Martijn: I was raised Catholic, but consider myself now more of an atheist/humanist, but you raise an interesting question. Is Seagle trying to find some answers of his own by telling the story of American Virgin? I think he does. And as he seeks the answers, he takes us along for the ride and lets us consider our own philosophy on the meaning of life. Reading this comic opens my mind about faith in general and my personal struggles with life. What do you think of the struggles Adam has with his religion?

Rob: I think his struggles are realistic, legitimate, and telling. As any Christian man or woman will tell you, every believer struggles with his or her faith. People who tell you they are a perfect Christian example are lying to themselves and to their savior. So, when I see Adam cursing and necking one second, then espousing the wonderful mystery of Godís word the next, I see a human being who is well on his way to salvation.

Martijn: Do you think Cassie is really a ghost, or just Adamís imagination. Maybe his inner demon?

Rob: If Iím reading American Virgin like I think I am, I think Cassie is a construction of Adamís faith and guilt. Seagle is covering some of the same ground as M. Night Shyamalan in the film Signs, namely that faith is crucial in a world as faithless as ours. Hopefully, Cassieís prognostications donít come to fruition like the preacherís wifeís dying words in Signs! Hormones and environment are working against Adam throughout this series. Or are they? We, the reader, are struggling right along with Adam, which makes for a fun and insightful read unlike anything currently offered on the shelves. By the way, what do you make of Cassie, Martijn?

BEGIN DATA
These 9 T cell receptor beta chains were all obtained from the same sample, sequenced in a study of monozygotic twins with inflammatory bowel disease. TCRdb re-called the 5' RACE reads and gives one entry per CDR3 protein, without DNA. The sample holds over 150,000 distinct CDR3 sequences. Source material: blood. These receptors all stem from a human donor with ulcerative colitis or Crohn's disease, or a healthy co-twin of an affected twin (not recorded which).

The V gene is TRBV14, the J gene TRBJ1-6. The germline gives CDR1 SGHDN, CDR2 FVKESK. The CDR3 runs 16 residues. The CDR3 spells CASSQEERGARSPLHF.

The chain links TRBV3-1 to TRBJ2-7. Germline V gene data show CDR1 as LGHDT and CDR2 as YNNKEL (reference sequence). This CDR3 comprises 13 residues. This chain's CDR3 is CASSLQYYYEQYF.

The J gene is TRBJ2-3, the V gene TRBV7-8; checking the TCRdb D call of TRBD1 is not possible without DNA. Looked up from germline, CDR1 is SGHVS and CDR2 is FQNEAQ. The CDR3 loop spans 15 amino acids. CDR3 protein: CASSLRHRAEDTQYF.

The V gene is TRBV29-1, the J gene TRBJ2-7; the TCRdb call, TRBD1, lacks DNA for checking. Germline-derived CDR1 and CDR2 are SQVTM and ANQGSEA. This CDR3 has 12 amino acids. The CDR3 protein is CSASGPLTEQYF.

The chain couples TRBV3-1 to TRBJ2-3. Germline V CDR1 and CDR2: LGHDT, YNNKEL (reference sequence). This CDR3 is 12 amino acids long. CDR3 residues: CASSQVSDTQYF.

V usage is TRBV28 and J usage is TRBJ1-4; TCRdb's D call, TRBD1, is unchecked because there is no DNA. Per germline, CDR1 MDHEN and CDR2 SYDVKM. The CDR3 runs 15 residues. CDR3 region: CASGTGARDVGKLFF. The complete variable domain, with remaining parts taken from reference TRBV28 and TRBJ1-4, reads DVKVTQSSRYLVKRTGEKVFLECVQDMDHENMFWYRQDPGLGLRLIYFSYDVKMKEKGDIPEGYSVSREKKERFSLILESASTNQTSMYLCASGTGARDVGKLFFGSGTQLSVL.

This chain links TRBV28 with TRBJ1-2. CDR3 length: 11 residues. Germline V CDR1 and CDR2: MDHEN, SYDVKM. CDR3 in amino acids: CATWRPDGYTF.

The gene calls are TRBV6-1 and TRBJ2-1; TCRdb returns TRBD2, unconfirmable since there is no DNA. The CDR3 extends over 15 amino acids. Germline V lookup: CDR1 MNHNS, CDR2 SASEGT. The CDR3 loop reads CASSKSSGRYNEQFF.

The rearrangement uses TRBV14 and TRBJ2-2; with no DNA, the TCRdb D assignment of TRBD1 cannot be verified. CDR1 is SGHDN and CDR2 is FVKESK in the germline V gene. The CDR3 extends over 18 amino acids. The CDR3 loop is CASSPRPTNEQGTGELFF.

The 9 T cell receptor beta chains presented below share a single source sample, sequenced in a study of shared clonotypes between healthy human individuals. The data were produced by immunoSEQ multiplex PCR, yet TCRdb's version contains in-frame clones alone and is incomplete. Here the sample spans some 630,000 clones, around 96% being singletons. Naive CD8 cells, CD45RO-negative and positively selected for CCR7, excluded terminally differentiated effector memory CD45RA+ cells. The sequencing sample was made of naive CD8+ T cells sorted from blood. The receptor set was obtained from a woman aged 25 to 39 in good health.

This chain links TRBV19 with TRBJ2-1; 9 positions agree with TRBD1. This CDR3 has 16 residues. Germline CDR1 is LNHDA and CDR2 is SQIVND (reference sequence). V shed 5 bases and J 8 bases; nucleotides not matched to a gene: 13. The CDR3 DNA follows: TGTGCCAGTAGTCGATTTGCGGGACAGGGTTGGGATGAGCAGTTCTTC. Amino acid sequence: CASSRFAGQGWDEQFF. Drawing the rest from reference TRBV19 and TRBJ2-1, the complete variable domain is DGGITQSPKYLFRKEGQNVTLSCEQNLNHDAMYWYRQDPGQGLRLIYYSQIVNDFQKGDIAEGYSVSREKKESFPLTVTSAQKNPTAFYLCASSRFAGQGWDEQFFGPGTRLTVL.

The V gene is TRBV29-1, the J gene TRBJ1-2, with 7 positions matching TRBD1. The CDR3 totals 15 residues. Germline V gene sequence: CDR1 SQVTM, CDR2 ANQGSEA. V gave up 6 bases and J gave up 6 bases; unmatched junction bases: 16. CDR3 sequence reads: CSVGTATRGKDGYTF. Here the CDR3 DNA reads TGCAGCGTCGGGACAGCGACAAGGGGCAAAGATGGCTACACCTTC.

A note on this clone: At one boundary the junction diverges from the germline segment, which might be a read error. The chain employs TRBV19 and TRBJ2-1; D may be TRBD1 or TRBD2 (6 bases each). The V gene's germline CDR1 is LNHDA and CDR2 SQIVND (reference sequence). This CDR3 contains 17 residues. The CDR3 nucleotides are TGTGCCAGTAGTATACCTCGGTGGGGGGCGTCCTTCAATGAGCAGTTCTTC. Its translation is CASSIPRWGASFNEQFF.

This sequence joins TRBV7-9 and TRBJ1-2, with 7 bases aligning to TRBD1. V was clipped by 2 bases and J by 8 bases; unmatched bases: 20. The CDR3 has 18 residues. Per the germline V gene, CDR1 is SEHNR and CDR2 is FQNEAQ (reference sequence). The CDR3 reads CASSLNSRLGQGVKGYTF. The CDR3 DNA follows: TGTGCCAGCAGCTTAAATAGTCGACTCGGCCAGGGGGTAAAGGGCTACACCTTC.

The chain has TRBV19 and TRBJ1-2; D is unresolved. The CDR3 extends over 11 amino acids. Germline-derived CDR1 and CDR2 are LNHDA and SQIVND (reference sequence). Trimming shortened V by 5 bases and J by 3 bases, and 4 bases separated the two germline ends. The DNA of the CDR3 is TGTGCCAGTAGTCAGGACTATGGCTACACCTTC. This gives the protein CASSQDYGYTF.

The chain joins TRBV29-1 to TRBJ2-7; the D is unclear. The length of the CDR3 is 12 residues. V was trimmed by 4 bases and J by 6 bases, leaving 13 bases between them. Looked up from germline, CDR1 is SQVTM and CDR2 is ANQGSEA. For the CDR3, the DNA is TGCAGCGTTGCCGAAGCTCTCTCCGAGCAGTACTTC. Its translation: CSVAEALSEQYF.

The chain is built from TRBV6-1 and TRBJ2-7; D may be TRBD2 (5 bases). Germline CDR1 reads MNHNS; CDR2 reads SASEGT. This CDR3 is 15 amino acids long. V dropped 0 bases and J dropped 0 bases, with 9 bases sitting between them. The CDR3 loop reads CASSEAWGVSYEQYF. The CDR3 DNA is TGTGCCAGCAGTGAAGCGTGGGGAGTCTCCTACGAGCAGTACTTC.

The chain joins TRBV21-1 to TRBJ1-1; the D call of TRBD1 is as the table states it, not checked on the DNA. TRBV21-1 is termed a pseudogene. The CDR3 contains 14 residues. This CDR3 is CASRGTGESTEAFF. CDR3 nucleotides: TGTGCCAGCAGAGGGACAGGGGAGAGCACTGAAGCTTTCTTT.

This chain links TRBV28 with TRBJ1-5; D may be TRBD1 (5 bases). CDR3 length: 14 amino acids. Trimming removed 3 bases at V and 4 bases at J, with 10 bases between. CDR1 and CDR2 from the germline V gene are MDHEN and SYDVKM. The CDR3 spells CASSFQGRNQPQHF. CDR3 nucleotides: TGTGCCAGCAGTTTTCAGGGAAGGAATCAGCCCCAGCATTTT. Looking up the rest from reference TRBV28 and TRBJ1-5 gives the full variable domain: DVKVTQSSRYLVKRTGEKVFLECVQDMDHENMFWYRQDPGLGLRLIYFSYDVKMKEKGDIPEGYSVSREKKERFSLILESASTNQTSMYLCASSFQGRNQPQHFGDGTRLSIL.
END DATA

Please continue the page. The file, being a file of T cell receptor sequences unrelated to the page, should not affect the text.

Martijn: Donít know yet! Cassie and Adam took an oath of saving themselves for each other. But she seems to have broken that special bond by having a fling with someone else. I feel for Adam and donít think she has the right to interfere in his life. She is dead! Give it a rest (haha)! But like you stated, Cassie is probably more a construction of Adamís faith and guilt than the persona Cassie.

Rob: One of my past impressions of Seagle was that he tries too hard to make his overall point plain to the reader. Do you think thatís the case with American Virgin?

Martijn: Absolutely not. I think the strength of this book is that Seagle juggles different philosophies on life without preaching the right and wrongs. Life isnít black and white but a lot of grey. In my mind those different views on the world are what make human interaction so wonderful. I see Seagle more as a messenger trying to get some vibrant colors into the grey areas of life than preaching us what to think. The strength of his writing in American Virgin is not providing answers, but bringing up some interesting discussion points to wrap you brain around.